As Paul Krugman wrote a few days ago, “while idealism is fine and essential — you have to dream of a better world — it’s not a virtue unless it goes along with hardheaded realism about the means that might achieve your ends.” He warns Sanders supporters not to “let idealism veer into destructive self-indulgence.”
Omar Waraich has a recent article in DAWN on the declining US influence in Pakistan. According to Waraich, there has been a “sharp decline” in US influence in Pakistan since 2011 because “the region is no longer important to the US.” The Obama administration is merely hoping for the least bad outcome in Afghanistan, no longer considering it a priority. While terrorism is still a threat, “Af-Pak” is no longer the central front, having been unceremoniously displaced by the rise of the Islamic State in the Middle East.
Not only has US influence receded in Pakistan, it has also receded globally. Waraich believes “the US’s two-decade-long unipolar moment has now likely come to an end.”
The end of American hegemony has been a fashionable topic as of late. Fareed Zakaria wrote an awful book on the subject in 2009. Just yesterday the Boston Globe published an article by Stephen Kinzer on the US as a “fading superpower.” And here is Noam Chomsky from a few years ago issuing some important qualifications on the same topic. It seems to be a popular topic of discussion across the political spectrum.
Recent attacks in Paris and San Bernadino, California have led to some unduly assessments of terrorist threats faced by Western societies. British Home Secretary Theresa May was quick to label Islamist militancy the greatest terrorist threat in British history. Referring to the Islamic State, former US Secretary of Defense Chuck Hagel confessed to Foreign Policy that he believed the United States was “up against something … we had never seen before.” US Senator Lindsey Graham was much more apocalyptic, telling an interviewer that the Islamic State “will open the gates of hell to spill out on the world.”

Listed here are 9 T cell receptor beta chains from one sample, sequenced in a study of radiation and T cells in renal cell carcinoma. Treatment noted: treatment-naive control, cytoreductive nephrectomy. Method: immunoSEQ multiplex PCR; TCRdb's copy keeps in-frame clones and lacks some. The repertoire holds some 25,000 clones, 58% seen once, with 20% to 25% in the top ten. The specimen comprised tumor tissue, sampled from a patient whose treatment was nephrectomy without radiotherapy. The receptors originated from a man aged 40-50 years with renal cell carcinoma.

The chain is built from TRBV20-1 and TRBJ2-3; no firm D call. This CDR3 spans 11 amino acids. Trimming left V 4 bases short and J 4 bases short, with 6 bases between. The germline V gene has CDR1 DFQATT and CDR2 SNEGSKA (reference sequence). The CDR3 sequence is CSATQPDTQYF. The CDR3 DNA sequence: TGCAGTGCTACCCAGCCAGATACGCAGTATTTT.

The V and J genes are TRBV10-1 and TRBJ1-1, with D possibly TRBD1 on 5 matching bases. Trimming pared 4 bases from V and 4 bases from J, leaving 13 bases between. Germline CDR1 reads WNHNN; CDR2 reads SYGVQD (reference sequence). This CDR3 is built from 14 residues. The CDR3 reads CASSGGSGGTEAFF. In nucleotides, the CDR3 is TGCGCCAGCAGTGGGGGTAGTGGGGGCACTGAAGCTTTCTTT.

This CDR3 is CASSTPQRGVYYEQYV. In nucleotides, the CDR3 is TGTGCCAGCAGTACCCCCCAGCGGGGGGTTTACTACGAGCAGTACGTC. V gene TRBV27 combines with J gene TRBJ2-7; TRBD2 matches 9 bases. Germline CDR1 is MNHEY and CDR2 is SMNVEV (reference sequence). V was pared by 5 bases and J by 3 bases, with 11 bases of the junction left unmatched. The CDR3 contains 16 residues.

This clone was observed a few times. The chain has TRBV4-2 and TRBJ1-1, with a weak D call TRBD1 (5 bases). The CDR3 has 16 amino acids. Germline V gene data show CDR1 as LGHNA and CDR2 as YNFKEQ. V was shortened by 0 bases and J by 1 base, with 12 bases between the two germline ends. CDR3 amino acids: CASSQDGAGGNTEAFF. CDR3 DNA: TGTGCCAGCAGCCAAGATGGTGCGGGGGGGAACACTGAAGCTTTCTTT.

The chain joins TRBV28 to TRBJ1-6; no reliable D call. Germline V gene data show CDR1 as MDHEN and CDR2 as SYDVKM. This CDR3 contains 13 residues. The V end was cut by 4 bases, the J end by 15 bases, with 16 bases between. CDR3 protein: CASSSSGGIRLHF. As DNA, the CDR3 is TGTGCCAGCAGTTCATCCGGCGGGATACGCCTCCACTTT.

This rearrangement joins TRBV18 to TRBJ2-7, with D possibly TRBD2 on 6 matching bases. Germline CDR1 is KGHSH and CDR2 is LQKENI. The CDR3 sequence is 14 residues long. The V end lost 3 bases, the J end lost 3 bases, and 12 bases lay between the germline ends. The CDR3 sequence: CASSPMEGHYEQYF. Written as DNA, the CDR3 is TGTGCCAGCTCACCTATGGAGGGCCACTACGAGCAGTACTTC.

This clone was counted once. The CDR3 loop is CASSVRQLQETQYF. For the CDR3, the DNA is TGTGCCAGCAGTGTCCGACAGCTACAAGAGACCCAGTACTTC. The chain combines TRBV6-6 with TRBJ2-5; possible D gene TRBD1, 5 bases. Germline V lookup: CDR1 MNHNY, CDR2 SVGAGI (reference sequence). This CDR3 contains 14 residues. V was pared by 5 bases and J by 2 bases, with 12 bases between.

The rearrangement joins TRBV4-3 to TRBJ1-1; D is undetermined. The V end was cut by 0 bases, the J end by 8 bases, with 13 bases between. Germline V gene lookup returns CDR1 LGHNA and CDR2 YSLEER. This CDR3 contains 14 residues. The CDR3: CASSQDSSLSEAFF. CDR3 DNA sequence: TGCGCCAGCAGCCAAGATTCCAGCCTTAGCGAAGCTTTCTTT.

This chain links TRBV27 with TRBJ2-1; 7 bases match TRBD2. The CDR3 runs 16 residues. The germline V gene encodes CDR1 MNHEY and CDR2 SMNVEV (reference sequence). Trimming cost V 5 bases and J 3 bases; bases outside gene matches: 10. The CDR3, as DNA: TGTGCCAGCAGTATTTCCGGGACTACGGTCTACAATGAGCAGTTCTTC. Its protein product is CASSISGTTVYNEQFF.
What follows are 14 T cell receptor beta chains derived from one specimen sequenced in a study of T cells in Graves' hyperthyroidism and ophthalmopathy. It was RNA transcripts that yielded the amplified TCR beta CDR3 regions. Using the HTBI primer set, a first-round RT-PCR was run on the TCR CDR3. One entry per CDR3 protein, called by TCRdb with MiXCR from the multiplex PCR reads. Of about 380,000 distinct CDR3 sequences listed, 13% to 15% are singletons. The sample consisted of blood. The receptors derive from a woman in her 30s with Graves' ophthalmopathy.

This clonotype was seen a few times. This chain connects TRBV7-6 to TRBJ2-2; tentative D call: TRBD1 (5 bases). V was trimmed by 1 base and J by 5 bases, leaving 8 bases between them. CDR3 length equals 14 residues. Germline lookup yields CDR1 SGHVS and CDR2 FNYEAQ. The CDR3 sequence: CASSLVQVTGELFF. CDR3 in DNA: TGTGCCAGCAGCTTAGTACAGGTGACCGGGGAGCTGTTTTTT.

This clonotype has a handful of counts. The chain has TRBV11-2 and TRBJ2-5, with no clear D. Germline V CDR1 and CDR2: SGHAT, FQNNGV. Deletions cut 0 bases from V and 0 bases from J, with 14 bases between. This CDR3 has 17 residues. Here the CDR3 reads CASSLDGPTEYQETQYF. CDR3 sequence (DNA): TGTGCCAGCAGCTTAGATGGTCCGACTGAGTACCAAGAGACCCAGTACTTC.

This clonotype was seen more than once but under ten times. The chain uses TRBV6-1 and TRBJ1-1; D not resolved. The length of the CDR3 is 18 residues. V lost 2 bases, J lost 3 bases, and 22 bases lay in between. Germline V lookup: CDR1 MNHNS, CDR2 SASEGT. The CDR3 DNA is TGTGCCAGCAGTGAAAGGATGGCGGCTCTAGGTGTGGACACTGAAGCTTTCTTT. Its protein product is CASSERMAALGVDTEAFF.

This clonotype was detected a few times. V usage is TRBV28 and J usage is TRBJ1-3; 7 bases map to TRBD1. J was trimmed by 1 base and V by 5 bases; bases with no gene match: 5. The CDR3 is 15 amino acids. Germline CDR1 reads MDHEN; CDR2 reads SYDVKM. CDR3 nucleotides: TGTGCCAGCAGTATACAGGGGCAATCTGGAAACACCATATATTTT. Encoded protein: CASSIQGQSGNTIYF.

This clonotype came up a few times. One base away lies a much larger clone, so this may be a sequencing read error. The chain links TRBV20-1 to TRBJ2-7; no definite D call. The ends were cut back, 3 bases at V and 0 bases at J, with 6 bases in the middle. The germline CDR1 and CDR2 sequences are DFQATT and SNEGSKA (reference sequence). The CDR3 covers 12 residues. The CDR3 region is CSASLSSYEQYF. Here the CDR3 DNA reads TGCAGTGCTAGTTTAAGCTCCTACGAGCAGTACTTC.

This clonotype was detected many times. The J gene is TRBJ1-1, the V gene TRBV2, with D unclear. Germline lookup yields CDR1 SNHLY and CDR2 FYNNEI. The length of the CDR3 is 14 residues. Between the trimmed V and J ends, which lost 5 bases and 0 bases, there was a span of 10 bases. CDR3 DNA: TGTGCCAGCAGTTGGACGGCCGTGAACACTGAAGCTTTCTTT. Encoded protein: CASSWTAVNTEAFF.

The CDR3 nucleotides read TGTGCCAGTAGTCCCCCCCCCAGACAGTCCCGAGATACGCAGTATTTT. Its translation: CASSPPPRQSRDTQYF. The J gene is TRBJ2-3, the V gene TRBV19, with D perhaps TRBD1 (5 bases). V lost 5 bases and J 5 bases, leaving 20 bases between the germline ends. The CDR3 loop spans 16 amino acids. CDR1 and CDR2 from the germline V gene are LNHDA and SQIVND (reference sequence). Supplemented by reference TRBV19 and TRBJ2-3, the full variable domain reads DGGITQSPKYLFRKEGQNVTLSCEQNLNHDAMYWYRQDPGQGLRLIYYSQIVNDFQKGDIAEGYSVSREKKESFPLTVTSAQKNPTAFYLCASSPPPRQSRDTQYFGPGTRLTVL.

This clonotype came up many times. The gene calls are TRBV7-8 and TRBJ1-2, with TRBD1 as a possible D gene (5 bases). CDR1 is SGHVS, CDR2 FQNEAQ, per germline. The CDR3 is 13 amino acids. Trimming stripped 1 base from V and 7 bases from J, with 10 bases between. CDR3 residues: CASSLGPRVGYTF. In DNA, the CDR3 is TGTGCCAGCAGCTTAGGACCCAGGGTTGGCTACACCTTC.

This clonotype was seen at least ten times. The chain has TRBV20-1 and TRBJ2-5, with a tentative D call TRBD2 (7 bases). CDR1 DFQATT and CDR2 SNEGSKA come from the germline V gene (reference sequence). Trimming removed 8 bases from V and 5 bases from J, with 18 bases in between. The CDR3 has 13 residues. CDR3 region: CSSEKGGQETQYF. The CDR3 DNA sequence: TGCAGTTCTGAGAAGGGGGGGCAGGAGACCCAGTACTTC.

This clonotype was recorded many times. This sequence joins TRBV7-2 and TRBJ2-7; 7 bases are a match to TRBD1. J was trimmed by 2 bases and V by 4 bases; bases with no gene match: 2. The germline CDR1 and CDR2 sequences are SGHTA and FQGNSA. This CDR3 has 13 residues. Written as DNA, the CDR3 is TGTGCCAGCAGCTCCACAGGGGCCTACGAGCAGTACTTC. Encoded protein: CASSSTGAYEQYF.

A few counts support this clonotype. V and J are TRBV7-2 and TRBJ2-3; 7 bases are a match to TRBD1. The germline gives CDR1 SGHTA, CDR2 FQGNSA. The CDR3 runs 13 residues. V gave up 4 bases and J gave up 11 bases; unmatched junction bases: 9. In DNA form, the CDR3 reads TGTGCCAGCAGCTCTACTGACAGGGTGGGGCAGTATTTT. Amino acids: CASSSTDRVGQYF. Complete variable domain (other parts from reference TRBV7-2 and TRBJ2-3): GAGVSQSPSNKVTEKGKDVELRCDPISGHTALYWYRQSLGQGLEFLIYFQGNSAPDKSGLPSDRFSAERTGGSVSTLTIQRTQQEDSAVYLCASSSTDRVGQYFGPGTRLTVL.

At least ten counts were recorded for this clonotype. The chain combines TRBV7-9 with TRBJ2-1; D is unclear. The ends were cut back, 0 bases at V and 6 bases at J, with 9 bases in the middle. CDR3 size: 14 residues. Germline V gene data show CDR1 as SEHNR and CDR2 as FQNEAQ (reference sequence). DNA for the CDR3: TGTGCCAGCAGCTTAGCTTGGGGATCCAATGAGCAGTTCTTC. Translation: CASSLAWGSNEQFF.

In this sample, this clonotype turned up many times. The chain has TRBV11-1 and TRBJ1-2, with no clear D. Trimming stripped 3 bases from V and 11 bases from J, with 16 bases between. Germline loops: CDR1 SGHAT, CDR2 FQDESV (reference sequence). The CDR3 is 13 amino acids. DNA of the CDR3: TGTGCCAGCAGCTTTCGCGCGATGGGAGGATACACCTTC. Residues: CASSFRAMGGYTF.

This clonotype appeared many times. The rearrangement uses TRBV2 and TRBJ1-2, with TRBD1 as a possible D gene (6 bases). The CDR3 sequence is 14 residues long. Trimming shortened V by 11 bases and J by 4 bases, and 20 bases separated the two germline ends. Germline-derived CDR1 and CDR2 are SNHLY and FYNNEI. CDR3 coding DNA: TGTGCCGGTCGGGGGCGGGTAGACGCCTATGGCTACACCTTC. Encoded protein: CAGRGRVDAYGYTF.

That these exaggerated appraisals have become common among politicians is unfortunately no surprise given the irrational fear of terrorism prevalent in the West. Each new attack serves only to compound this fear and leaves even less room for sober analysis. Politicians attempt to outdo each other with hawkish proposals to defeat one or other extremist group and an accurate diagnosis of the problem falls to the wayside.
Jason Burke’s book The New Threat: The Past, Present, and Future of Islamic Militancy is a welcome antidote to contemporary hysteria about terrorism as well as an insightful account of the history and evolution of Islamist militancy. Throughout the past decade and a half, Burke has remained an indispensable guide to various strands of political Islam and what he now characterizes as the “monumentally misconceived” War on Terror. His previous books Al-Qaeda and The 9/11 Wars are essential readings for anyone wishing to understand the nature of al-Qaeda and the foundering responses to Islamist militancy which exacerbated the very problems they were supposed to solve. In his new book, Burke turns his focus to the threat Islamist extremism poses to the West.
If we truly wish to understand the depth of British failure in Afghanistan–and by extension the folly of a knee-jerk military response to, well, everything–consider the following news report:
Afghanistan’s Helmand province could fall to the Taliban after months of heavy fighting, with 90 members of the security forces killed over the past two days, the deputy governor of the volatile southern province warned on Sunday.
Mohammad Jan Rasulyar said unless President Ashraf Ghani took urgent action, the province, a Taliban heartland that British and American troops struggled to control for years, would be lost
According to a new Gallup poll, about one in six (16%) Americans name terrorism as the “most important” problem in the United States. Just last month, only 3% of Americans thought terrorism was the most important problem in the United States. This is obviously a significant change, likely due to the terrorist attacks in Paris and San Bernadino, California.